We’ve gone from UKIP surge to Brexit shambles, from horsemeat in lasagne to Donald Trump in the White House, from Woolworths going under to all the other shops going under. It’s probably socially irresponsible even to attempt to cheer up.
But if you’re determined to give it a go, you might enjoy this eclectic collection (or eclection) of David Mitchell’s attempts to make light of all that darkness. Scampi, politics, the Olympics, terrorism, exercise, rude street names, inheritance tax, salad cream, proportional representation and farts are all touched upon by Mitchell’s unremitting laser of chit-chat, as he negotiates a path between the commercialisation of Christmas and the true spirit of Halloween. Read this book and slightly change your life! -Goodreads
My Rating: 4.5
In the review section for this book on Goodreads, I saw that a few people put the book down after reading the introduction. I can sort of see why. It wasn’t the happy, comical interpretation of modern society that many of us would be expecting from David Mitchell. The tone of the introduction does not fit well with the rest of the book. This is, of course, because the book is a collection of Mitchell’s columns from The Guardian, not a traditional work of creative nonfiction. This is not a criticism of the book – only an observation.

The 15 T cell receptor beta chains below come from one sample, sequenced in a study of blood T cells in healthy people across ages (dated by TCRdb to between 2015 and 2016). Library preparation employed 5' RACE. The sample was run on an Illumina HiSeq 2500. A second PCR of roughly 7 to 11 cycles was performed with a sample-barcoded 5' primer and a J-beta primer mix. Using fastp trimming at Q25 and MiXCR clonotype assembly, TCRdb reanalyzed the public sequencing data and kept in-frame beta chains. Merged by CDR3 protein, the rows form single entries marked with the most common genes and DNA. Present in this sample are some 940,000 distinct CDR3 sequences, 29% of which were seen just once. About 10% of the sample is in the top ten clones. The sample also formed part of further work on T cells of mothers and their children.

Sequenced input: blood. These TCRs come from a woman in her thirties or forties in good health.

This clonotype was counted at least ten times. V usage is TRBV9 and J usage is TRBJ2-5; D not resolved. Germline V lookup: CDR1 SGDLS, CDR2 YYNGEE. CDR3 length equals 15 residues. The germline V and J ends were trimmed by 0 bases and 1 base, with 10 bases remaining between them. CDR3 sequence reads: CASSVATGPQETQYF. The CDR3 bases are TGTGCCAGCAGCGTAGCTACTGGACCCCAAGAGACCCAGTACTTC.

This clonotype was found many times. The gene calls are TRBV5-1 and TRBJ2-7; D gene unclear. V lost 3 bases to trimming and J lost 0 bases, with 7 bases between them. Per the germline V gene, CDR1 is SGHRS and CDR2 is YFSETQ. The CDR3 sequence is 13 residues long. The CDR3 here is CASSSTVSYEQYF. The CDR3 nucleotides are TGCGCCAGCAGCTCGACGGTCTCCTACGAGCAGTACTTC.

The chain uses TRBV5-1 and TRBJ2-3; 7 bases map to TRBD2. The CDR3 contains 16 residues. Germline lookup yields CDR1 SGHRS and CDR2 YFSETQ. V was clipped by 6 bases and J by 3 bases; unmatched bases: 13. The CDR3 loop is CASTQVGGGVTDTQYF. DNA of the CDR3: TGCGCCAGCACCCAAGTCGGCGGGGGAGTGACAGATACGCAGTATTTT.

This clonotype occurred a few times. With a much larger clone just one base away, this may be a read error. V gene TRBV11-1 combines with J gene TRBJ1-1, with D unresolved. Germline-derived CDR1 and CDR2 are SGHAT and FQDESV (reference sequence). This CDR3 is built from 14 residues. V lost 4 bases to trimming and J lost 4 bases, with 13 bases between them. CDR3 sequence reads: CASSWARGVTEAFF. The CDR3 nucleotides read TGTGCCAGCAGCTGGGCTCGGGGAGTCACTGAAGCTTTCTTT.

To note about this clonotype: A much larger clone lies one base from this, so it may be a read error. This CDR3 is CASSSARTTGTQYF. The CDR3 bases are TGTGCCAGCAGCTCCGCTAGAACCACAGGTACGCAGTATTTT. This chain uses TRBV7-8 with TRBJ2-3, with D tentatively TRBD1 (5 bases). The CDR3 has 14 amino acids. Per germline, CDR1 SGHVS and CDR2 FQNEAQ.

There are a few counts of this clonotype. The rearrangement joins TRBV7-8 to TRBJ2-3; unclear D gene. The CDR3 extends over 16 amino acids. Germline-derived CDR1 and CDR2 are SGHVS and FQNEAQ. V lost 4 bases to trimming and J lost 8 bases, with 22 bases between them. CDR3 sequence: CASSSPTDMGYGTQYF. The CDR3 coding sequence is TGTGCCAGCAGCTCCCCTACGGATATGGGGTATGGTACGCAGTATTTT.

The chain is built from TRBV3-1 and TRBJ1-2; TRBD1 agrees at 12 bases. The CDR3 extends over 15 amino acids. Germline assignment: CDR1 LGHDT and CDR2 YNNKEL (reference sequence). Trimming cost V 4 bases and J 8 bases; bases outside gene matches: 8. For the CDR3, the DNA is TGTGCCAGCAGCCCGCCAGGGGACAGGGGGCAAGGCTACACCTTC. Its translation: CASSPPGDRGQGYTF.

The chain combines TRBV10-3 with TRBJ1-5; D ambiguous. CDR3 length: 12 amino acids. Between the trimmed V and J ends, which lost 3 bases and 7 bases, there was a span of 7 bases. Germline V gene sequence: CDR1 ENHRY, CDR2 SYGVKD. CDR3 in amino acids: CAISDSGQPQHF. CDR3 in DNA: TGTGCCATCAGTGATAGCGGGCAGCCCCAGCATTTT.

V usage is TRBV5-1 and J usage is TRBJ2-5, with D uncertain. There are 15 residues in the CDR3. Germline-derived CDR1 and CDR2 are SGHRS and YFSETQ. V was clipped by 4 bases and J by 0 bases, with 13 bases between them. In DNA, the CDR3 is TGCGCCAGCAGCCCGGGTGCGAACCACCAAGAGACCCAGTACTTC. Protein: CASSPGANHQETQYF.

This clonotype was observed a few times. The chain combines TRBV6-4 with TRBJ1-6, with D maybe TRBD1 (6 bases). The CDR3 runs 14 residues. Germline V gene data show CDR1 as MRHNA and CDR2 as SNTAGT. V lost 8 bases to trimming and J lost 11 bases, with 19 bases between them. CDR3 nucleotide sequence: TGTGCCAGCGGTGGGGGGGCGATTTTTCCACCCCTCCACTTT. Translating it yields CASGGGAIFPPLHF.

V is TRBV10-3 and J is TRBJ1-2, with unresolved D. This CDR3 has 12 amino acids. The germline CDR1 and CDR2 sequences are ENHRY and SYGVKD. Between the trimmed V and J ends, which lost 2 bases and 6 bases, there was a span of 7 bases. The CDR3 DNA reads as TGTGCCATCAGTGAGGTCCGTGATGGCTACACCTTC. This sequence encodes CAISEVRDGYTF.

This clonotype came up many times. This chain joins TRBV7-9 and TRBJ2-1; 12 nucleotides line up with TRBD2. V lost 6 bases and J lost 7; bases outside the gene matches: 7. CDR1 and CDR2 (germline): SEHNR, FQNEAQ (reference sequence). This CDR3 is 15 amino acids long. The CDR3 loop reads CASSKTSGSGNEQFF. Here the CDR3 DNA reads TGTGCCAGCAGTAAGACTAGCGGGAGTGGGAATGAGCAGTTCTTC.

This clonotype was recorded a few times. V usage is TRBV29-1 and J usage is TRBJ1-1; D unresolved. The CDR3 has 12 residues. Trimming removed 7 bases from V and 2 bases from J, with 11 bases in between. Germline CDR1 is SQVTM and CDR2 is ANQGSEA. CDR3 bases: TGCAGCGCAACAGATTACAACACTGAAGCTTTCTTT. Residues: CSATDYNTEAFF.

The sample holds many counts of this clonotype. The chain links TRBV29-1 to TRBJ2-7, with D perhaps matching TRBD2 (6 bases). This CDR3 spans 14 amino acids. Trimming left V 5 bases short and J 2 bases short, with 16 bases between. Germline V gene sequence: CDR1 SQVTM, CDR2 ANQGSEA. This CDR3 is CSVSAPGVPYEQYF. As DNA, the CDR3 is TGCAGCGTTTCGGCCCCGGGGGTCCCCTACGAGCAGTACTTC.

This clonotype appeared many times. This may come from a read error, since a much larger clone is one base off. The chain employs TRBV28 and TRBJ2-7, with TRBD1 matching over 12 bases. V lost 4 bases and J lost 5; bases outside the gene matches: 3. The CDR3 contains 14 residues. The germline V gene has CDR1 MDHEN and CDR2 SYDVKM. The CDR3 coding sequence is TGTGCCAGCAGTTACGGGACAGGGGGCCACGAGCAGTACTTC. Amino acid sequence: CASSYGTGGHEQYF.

I really enjoyed reading this book. The topics covered varied from pampered celebrities and politicians to the everyday hilarity of funny street names and farts. It is good, once in a while, to step back from thinking seriously and just have a laugh.
Not that Mitchell’s sharp wit makes light of the more serious topics. Behind the clever wordplay and piss-taking there is a genuine exploration of what is going on. It’s a bit like watching Mock the Week, where the panelists “mock” what has been in the news that week but there is a sharp edge to their criticisms.
This was a great book, and half-way through, I bought his first book, “Thinking about it only makes it worse,” because it’s always fun to laugh at history (as that book is filled with columns over the five(ish) years before 2015.
Don’t take the book too seriously, but it will still make you think.